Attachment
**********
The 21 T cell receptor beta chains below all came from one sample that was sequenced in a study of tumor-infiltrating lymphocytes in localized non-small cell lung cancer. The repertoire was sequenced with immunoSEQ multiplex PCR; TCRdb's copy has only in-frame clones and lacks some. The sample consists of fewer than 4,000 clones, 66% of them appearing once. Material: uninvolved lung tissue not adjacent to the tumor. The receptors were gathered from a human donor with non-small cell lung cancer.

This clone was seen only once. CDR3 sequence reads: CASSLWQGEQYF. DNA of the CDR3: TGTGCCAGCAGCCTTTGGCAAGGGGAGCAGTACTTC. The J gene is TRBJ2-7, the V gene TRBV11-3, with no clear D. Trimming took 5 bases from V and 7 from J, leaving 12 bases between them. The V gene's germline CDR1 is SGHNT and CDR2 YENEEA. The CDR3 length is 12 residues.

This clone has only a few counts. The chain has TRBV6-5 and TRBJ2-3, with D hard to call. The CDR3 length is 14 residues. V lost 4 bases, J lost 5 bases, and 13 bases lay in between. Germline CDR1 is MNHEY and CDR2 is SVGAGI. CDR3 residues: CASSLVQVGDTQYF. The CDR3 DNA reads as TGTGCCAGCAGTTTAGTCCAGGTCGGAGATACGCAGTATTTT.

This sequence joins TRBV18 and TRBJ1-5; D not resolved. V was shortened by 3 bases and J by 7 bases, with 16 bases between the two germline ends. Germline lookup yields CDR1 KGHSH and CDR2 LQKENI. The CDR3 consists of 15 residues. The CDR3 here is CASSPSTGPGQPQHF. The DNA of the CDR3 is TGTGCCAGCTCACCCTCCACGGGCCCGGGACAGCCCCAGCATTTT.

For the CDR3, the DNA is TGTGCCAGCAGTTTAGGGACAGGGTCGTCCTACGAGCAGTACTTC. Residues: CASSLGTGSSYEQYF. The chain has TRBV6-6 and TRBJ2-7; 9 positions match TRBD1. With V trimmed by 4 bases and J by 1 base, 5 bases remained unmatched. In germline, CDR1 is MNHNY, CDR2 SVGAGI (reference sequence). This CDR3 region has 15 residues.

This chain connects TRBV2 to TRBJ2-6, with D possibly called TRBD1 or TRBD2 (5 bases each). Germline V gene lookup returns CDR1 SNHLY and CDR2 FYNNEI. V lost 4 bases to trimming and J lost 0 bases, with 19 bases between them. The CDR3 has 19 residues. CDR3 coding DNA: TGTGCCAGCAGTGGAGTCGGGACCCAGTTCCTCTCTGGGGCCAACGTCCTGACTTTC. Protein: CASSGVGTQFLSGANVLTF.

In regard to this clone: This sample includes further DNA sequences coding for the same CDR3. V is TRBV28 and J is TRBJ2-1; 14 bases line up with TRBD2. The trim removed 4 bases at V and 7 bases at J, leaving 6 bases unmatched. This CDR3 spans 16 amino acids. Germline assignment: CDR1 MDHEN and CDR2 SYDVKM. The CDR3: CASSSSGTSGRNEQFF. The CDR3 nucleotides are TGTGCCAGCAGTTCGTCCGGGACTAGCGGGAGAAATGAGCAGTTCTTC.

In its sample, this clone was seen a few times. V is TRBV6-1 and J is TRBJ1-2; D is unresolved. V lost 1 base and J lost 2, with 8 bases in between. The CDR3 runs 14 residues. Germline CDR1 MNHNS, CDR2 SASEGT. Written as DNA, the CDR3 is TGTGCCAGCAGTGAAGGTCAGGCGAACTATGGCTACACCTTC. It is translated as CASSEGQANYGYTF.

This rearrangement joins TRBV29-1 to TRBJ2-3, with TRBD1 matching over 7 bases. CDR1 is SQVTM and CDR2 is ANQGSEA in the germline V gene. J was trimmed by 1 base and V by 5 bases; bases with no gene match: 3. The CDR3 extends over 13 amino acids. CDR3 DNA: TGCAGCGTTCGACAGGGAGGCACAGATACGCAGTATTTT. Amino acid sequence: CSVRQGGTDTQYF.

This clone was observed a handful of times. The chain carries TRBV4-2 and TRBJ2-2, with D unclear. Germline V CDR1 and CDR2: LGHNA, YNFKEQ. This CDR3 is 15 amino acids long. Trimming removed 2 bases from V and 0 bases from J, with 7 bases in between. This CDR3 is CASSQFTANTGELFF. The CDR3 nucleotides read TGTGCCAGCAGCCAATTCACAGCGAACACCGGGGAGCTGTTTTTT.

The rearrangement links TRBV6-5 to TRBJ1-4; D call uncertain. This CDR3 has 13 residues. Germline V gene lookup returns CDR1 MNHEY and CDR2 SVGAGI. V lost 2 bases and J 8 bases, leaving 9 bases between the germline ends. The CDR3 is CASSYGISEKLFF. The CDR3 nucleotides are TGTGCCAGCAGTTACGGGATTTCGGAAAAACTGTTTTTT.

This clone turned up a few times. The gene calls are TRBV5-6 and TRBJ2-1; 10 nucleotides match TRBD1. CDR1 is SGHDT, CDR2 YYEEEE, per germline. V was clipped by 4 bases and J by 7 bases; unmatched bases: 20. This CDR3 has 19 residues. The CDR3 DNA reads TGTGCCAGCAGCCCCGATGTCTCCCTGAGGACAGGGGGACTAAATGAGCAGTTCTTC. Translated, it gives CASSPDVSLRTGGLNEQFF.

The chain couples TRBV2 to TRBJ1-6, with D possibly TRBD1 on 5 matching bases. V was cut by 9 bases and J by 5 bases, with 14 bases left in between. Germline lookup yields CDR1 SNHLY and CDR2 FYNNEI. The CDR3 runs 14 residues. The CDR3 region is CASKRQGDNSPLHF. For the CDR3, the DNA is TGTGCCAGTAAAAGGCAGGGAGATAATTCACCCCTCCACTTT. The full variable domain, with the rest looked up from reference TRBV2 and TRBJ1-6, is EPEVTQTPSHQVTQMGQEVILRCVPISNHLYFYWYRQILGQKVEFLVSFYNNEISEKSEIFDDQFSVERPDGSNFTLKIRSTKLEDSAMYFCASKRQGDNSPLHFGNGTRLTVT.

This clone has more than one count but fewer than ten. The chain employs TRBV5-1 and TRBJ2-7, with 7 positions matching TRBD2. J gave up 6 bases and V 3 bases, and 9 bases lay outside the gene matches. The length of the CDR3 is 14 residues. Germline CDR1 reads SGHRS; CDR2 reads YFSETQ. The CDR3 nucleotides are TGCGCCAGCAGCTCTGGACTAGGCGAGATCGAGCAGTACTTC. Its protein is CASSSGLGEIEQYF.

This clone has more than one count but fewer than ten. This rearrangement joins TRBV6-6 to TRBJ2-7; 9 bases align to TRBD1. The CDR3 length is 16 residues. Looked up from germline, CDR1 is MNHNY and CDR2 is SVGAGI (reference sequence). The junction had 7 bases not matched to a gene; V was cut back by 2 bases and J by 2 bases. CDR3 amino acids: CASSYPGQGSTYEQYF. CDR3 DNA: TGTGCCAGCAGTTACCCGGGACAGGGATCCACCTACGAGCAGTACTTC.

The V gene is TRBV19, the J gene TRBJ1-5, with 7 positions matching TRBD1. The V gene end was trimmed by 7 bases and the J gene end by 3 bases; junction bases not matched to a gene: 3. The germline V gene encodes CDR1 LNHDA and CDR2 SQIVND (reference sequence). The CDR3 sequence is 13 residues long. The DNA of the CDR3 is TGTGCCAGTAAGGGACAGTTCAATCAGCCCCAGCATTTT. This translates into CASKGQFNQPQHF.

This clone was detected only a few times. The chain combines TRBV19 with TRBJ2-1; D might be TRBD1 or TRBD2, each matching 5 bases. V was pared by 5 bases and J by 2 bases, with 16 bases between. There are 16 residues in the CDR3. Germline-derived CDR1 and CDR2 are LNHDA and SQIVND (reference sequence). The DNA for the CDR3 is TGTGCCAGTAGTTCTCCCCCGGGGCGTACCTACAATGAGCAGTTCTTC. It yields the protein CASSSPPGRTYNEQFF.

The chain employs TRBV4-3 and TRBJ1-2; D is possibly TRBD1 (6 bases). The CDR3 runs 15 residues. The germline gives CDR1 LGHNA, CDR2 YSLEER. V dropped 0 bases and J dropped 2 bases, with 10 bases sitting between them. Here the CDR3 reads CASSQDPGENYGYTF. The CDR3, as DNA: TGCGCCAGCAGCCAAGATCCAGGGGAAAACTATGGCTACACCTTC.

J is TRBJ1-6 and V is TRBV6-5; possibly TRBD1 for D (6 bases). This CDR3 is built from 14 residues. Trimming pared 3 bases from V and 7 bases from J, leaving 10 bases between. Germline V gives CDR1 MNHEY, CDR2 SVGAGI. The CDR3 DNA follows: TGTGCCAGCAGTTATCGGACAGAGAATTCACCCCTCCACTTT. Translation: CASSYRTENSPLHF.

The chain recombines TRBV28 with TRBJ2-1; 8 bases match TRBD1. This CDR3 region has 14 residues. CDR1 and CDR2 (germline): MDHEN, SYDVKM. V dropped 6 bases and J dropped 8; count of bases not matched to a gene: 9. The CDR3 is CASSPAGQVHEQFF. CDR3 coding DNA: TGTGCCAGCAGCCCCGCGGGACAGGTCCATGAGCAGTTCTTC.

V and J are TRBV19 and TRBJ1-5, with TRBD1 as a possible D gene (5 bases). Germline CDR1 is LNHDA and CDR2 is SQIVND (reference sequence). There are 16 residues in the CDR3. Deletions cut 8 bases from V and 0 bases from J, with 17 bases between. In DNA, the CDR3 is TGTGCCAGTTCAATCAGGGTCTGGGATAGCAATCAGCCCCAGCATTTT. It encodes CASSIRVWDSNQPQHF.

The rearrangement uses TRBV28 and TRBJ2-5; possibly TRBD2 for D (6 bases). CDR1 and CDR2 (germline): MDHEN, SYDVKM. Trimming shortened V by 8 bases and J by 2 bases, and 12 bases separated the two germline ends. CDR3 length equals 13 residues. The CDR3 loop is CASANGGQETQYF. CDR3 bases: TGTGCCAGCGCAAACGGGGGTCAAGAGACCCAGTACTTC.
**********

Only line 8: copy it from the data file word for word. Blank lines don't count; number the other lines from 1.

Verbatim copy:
In its sample, this clone was seen a few times. V is TRBV6-1 and J is TRBJ1-2; D is unresolved. V lost 1 base and J lost 2, with 8 bases in between. The CDR3 runs 14 residues. Germline CDR1 MNHNS, CDR2 SASEGT. Written as DNA, the CDR3 is TGTGCCAGCAGTGAAGGTCAGGCGAACTATGGCTACACCTTC. It is translated as CASSEGQANYGYTF.